# easy activity to train finding pattern ability? [closed]

I realize that my math learning go wrong way.

Wikipedia says math is finding pattern, formulating conjectures, and proving it. but my math learning didn't focus on them.

memorizing formula doesn't mean to improve ability for finding pattern.

actually I tried to find pattern on Rubiks cube and 15 puzzle. but some of elements to make good study are missing.

one of them is achievement. I can't make any achievement since it is too hard for my level. I can't find many patterns and solution except only intuitive ones from Rubiks cube and 15 puzzle.

I don't have many experience on real math but have only curiosity to motivate myself.

the intention of this post is to get some hint where I should start from. I think there must be easy activities. do you have any easy activities suggestion?(easy enough to find pattern and solution so I can feel achievement)

I expect easy activities + motivation => put them in practice => achievement => immersion => next activities

should there be any error or wrong point of view, please let me know. thanks!

this post might looks vague and seems meaningless to answer. I don't wish a painstaking answer. I will be appreciated with just little hint.

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## closed as primarily opinion-based by Najib Idrissi, Adam Hughes, PhoemueX, Tom Oldfield, MathOverviewMar 22 '15 at 22:08

Many good questions generate some degree of opinion based on expert experience, but answers to this question will tend to be almost entirely based on opinions, rather than facts, references, or specific expertise.If this question can be reworded to fit the rules in the help center, please edit the question.

Since you are interested in the Rubik's cube, I'd suggest starting with [group theory](en.wikipedia.org/wiki/Group_(mathematics%29). Also you may be interested in the A* algorithm which can be used to solve the cube and the 15-puzzle. – Dan Brumleve Dec 15 '12 at 7:26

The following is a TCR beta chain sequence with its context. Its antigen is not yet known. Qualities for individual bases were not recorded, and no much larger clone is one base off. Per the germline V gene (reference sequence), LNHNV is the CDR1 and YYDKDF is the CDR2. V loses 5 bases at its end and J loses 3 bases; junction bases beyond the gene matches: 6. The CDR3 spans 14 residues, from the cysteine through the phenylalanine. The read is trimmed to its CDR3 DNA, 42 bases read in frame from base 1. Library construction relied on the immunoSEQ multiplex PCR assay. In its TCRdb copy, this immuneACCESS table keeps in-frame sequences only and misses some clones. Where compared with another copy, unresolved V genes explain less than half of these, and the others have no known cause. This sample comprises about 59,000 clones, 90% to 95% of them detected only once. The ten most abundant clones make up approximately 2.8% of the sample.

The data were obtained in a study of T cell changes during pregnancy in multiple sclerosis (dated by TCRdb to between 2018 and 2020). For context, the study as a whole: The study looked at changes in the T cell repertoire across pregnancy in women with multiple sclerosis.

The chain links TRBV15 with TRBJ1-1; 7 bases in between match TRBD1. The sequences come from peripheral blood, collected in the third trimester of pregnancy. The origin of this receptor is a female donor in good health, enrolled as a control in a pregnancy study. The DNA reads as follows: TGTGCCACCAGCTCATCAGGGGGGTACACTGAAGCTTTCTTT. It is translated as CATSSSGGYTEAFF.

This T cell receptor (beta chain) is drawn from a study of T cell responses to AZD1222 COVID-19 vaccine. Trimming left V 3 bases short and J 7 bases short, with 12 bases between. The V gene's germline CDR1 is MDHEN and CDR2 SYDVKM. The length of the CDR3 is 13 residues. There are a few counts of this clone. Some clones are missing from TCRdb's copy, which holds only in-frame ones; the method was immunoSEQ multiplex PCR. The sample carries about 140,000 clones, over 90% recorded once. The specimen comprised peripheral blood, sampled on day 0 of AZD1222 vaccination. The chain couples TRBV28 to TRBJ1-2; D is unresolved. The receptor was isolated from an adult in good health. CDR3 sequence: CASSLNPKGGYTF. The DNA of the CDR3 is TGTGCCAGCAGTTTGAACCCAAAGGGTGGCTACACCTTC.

You are right - the only way you can get better at problem solving is by solving problems. But you don't have to dive in to very sophisticated problems right away.

Try searching Amazon or elsewhere for books on math puzzles. Maybe you will be able to find a similar book at a local library. Pick one that you think will best fit your math & language abilities and work your way through some of the exercises.

If any of the problems captures your interest, investigate it more thoroughly. Write down questions as you think of them. Mathematics is as much about discovering questions that deserve answering as it is about actually answering them.

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Check out artofproblemsolving.com - it has a wealth of competition-oriented math problems, and identifying patterns is key to solving a lot of types of problems.

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Math is a huge modeling system. It is a formulation of real life problems and their solution, and organizes the way of thought even when they can't be so readily quantified. Wikipedia is right, it is about finding a pattern in the problem to structure and formulate it in some form. It is mostly the intuition that helps see what is behind the problem and it comes with exercise.

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